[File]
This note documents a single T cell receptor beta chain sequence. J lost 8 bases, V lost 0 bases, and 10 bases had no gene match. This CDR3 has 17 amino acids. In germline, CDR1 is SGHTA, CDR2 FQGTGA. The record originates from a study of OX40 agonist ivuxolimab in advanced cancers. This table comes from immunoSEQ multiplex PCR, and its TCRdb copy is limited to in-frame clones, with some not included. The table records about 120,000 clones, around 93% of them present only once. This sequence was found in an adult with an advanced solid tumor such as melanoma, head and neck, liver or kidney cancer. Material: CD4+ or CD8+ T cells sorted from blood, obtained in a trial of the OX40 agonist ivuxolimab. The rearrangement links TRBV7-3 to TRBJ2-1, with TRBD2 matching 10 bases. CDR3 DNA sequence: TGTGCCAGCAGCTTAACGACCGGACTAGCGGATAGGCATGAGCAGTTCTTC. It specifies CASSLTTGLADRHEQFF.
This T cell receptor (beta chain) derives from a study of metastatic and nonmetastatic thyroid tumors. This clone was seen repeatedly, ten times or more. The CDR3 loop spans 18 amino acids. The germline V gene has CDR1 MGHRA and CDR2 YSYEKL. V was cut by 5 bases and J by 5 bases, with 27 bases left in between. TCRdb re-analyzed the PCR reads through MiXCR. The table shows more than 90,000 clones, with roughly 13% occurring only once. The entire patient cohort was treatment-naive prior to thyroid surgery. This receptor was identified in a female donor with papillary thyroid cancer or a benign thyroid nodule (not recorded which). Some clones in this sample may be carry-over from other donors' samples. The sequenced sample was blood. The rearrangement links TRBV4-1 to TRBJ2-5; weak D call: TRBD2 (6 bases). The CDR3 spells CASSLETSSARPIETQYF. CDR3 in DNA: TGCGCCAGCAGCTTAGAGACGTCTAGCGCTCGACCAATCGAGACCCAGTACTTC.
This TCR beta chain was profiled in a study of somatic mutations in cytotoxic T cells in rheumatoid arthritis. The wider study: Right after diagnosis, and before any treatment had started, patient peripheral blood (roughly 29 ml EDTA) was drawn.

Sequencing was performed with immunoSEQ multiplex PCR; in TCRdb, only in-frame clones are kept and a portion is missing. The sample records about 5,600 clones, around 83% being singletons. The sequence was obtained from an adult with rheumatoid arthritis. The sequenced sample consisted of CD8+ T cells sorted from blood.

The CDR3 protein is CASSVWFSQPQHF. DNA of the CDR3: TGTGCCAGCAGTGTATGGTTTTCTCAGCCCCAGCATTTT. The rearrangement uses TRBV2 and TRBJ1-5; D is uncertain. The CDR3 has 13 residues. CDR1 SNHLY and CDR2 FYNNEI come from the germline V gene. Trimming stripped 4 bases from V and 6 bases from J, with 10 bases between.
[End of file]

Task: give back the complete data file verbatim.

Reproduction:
This note documents a single T cell receptor beta chain sequence. J lost 8 bases, V lost 0 bases, and 10 bases had no gene match. This CDR3 has 17 amino acids. In germline, CDR1 is SGHTA, CDR2 FQGTGA. The record originates from a study of OX40 agonist ivuxolimab in advanced cancers. This table comes from immunoSEQ multiplex PCR, and its TCRdb copy is limited to in-frame clones, with some not included. The table records about 120,000 clones, around 93% of them present only once. This sequence was found in an adult with an advanced solid tumor such as melanoma, head and neck, liver or kidney cancer. Material: CD4+ or CD8+ T cells sorted from blood, obtained in a trial of the OX40 agonist ivuxolimab. The rearrangement links TRBV7-3 to TRBJ2-1, with TRBD2 matching 10 bases. CDR3 DNA sequence: TGTGCCAGCAGCTTAACGACCGGACTAGCGGATAGGCATGAGCAGTTCTTC. It specifies CASSLTTGLADRHEQFF.
This T cell receptor (beta chain) derives from a study of metastatic and nonmetastatic thyroid tumors. This clone was seen repeatedly, ten times or more. The CDR3 loop spans 18 amino acids. The germline V gene has CDR1 MGHRA and CDR2 YSYEKL. V was cut by 5 bases and J by 5 bases, with 27 bases left in between. TCRdb re-analyzed the PCR reads through MiXCR. The table shows more than 90,000 clones, with roughly 13% occurring only once. The entire patient cohort was treatment-naive prior to thyroid surgery. This receptor was identified in a female donor with papillary thyroid cancer or a benign thyroid nodule (not recorded which). Some clones in this sample may be carry-over from other donors' samples. The sequenced sample was blood. The rearrangement links TRBV4-1 to TRBJ2-5; weak D call: TRBD2 (6 bases). The CDR3 spells CASSLETSSARPIETQYF. CDR3 in DNA: TGCGCCAGCAGCTTAGAGACGTCTAGCGCTCGACCAATCGAGACCCAGTACTTC.
This TCR beta chain was profiled in a study of somatic mutations in cytotoxic T cells in rheumatoid arthritis. The wider study: Right after diagnosis, and before any treatment had started, patient peripheral blood (roughly 29 ml EDTA) was drawn.

Sequencing was performed with immunoSEQ multiplex PCR; in TCRdb, only in-frame clones are kept and a portion is missing. The sample records about 5,600 clones, around 83% being singletons. The sequence was obtained from an adult with rheumatoid arthritis. The sequenced sample consisted of CD8+ T cells sorted from blood.

The CDR3 protein is CASSVWFSQPQHF. DNA of the CDR3: TGTGCCAGCAGTGTATGGTTTTCTCAGCCCCAGCATTTT. The rearrangement uses TRBV2 and TRBJ1-5; D is uncertain. The CDR3 has 13 residues. CDR1 SNHLY and CDR2 FYNNEI come from the germline V gene. Trimming stripped 4 bases from V and 6 bases from J, with 10 bases between.